The pursuit of profit drives drug companies to break Law 340B

SEleven pharmaceutical companies, including some of the world’s largest, are ignoring a 30-year-old federal program that supports hospitals serving low-income patients and those living in rural communities. Both the Trump and Biden administrations have deemed these actions illegal. But these drugmakers continue to ignore the law, undermining the resources of the country’s health care safety net and threatening the health of patients who depend on them for their care.

The program in question is the 340B drug pricing program, named after the section of federal law that created it. Congress enacted 340B in 1992 in a bipartisan effort to provide safety net providers with resources to serve more patients in need and provide comprehensive services they otherwise would not be able to offer. The law requires pharmaceutical companies to offer discounted prices to eligible safety net providers on certain outpatient drugs. In return, Congress approved that Medicaid and Medicare Part B cover participating companies’ products, a deal that has been very lucrative for drugmakers.

In 2010, lawmakers decided to expand the program to include more than 1,000 small rural hospitals as well as stand-alone children’s and cancer facilities.


The 340B program worked as intended by Congress. Hospitals that qualify for the program based on their low-income patient populations — known as disproportionately shared hospitals — make up about 43% of all hospitals in the United States, but provide 75% of hospital care to people covered by Medicaid and 60% of all unpaid and unreimbursed care. The program also serves as a lifeline for small rural hospitals that are the only source of care for patients in remote areas. And 340B hospitals accomplish this without spending a dollar of taxpayers’ money. Instead, the resources come from the rebates that drug manufacturers offer at the point of sale.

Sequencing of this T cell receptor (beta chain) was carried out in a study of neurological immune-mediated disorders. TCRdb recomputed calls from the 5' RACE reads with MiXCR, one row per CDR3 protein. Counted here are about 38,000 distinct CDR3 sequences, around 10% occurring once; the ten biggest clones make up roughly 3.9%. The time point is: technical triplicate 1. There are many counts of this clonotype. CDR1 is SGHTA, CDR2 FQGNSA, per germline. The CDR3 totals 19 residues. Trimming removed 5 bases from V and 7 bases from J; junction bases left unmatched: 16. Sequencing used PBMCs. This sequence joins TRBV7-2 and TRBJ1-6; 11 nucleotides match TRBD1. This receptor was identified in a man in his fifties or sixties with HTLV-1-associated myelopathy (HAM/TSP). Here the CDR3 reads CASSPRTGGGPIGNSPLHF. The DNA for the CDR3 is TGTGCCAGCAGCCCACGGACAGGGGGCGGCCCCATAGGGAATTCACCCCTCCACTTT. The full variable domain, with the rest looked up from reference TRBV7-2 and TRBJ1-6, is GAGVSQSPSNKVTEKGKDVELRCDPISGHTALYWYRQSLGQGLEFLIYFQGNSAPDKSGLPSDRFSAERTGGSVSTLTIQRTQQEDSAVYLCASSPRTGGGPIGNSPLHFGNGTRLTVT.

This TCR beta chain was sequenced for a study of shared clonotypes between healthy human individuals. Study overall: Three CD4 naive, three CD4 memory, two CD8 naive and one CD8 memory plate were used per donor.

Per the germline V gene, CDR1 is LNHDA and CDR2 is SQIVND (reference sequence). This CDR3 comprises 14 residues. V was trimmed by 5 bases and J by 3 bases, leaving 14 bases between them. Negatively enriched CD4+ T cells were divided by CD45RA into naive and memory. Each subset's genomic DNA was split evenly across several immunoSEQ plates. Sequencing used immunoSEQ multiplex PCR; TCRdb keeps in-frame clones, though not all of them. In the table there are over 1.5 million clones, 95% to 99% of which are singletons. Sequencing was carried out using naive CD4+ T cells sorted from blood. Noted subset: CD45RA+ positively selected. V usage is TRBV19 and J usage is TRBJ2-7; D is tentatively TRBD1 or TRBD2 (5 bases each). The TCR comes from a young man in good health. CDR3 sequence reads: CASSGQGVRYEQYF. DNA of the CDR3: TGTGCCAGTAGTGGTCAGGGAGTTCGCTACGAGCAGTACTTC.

Most manufacturers continue to deliver on their commitment to offer discounted prices to eligible vendors. But since July 2020, a growing group of companies are limiting the 340B rebates required when medicines are dispensed to patients from providers through community or specialty pharmacy partnerships. Some of these companies refuse to give discounts to these so-called contract pharmacies. Others tie access to rebates to illegal requests for patient claims data that are unrelated to 340B’s mission.